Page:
Reflective accounts

Preventing CAUTIs

A CPD article improved Lucy Ward’s knowledge of catheter-associated urinary tract infections
bacteria in Petri dish

A CPD article improved Lucy Wards knowledge of catheter-associated urinary tract infections

What was the nature of the CPD activity, practice-related feedback and/or event and/or experience in your practice?

The article discussed the symptoms of catheter-associated urinary tract infections (CAUTIs), the risks associated with catheter use and how to manage catheters safely.

What did you learn from the CPD activity, feedback and/or event and/or experience in your practice?

The CPD article explained that the main risk factor for developing a urinary tract infection is having a urethral catheter in situ, because this interferes with the natural flushing action of urine that eliminates bacteria from a healthy bladder.

The article discussed the patient risks associated with long-term catheterisation, such as encrustation, blockage, leakage, pain and discomfort. By monitoring the pH of patients with long-term catheters, it is possible to identify those with unusually

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A CPD article improved Lucy Ward’s knowledge of catheter-associated urinary tract infections

What was the nature of the CPD activity, practice-related feedback and/or event and/or experience in your practice?

The article discussed the symptoms of catheter-associated urinary tract infections (CAUTIs), the risks associated with catheter use and how to manage catheters safely.

What did you learn from the CPD activity, feedback and/or event and/or experience in your practice?

The CPD article explained that the main risk factor for developing a urinary tract infection is having a urethral catheter in situ, because this interferes with the natural flushing action of urine that eliminates bacteria from a healthy bladder.

The article discussed the patient risks associated with long-term catheterisation, such as encrustation, blockage, leakage, pain and discomfort. By monitoring the pH of patients with long-term catheters, it is possible to identify those with unusually alkaline urine, and therefore monitor for early signs of encrustation.

I was interested to learn that bacteria appear in the urine 24-48 hours after the catheter has been inserted. However, having bacteria in the urine does not necessarily cause problems and half of all patients with an indwelling urethral catheter do not experience any symptoms of an infection. I have also learned about Tiemann tip catheters, which have a curved tip to make catheterisation easier for patients with an enlarged prostate gland.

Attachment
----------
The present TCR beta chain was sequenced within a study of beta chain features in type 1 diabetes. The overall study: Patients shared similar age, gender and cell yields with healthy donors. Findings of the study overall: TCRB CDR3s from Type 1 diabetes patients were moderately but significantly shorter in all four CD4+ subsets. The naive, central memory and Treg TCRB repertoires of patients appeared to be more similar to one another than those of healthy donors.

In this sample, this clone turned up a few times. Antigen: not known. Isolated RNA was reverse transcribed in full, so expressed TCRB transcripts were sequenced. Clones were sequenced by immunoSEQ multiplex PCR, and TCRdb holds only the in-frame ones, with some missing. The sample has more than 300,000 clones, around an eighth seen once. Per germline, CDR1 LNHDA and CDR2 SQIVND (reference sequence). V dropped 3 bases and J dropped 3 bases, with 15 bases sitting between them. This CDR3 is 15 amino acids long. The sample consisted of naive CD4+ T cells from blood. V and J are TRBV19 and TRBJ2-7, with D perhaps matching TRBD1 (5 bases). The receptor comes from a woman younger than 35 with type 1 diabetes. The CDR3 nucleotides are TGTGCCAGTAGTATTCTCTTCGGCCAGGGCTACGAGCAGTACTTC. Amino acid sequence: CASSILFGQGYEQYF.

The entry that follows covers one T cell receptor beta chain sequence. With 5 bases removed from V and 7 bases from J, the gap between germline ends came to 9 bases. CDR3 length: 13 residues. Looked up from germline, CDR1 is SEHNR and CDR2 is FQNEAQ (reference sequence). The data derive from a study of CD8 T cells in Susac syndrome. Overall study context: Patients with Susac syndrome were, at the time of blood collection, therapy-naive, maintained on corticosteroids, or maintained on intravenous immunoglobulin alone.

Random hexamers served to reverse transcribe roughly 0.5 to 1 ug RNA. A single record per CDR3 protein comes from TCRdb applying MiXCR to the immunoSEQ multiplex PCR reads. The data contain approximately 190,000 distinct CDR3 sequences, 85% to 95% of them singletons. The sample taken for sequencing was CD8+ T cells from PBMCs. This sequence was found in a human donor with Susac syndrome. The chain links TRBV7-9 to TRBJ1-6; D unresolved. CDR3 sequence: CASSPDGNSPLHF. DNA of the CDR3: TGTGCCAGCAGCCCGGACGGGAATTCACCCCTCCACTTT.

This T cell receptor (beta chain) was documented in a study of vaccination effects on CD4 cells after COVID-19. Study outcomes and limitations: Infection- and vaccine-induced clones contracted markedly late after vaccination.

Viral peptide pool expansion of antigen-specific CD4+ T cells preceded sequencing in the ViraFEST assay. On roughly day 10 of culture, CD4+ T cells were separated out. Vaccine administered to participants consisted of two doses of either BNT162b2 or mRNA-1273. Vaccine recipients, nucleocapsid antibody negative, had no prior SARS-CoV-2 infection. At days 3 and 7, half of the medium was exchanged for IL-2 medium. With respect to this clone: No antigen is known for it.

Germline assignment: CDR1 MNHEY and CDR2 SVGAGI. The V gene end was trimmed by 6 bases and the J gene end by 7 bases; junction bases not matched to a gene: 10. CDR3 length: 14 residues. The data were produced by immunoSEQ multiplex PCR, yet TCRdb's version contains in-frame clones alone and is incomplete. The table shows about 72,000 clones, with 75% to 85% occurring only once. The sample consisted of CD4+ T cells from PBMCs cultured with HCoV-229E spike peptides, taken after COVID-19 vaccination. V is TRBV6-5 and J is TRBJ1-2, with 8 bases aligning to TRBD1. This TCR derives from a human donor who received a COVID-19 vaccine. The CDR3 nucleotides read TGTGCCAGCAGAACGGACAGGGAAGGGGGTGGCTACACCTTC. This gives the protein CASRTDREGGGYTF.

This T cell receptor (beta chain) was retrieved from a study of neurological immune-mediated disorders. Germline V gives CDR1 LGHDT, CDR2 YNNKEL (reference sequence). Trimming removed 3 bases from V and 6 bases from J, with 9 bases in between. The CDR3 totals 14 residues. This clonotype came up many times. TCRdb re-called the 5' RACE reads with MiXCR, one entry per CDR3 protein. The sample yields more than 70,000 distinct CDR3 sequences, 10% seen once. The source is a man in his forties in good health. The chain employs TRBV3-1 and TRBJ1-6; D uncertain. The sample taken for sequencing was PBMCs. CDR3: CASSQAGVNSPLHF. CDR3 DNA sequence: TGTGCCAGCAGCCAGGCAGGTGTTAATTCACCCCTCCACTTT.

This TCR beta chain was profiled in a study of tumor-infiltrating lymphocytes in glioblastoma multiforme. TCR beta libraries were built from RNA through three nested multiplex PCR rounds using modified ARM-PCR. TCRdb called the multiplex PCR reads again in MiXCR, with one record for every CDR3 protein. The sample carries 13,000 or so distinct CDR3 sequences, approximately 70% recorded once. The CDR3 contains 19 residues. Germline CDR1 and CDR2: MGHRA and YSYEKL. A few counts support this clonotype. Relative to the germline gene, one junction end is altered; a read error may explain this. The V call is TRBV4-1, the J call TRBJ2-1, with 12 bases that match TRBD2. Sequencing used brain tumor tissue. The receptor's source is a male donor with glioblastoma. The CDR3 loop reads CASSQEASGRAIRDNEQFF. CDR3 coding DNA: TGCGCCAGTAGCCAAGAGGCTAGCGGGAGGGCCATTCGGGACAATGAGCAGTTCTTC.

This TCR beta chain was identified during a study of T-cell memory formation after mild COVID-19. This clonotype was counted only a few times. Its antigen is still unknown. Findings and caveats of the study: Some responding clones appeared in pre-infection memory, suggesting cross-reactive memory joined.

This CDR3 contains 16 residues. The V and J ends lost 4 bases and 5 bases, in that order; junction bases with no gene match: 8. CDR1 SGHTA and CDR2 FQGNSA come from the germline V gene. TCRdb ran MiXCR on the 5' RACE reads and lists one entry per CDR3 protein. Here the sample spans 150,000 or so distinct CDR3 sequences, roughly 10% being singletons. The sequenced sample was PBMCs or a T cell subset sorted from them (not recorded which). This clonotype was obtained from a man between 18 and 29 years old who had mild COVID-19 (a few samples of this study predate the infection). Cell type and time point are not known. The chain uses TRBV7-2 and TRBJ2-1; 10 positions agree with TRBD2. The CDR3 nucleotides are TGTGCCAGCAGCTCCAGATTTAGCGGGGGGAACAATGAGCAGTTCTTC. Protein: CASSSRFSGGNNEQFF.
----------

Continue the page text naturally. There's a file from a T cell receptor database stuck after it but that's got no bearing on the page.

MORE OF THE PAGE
How did you change or improve your practice?

I work on a ward for men aged 80 years and over, who may be at increased risk of developing a CAUTI. I plan to consider ways to improve the documentation of urinalysis results, and I intend to develop a sticker for use in patients’ medical notes. This will include the reason why the urine sample was taken, a list of the possible results, and what was done with the results – for example, whether the catheter was changed or flushed. This will help to identify patients with unusually alkaline urine, thus identifying early signs of encrustation so that it can be treated.

The article emphasised the importance of patient education in relation to catheterisation. In my practice, patients are given a ‘catheter pack’ to take home on discharge. This contains information about who to contact if they are having problems and how to re-order catheter equipment, as well as spare catheter bags and straps. These packs often help patients and their relatives to feel more comfortable about going home with a catheter in situ.

After reading the article, I plan to use the knowledge I have gained about the different types of catheter tips and monitoring the pH of patients’ urine in my practice, and explore the possibility of using catheters with a Tiemann tip. I also intend to share the information I have learned with my colleagues.

How is this relevant to the Code? 

One of the themes of The Code is preserving safety. The article discussed the procedure for safe uretheral catheterisation and how to manage catheters safely. It also recommended that the use of indwelling catheter is avoided unless there is no alternative, and it should be removed as soon as possible.

Another theme is prioritising people; the article discussed ways of preserving the dignity and privacy of patients with an indwelling catheter.

Lucy Ward is a sister at Southampton University Hospital, Southampton

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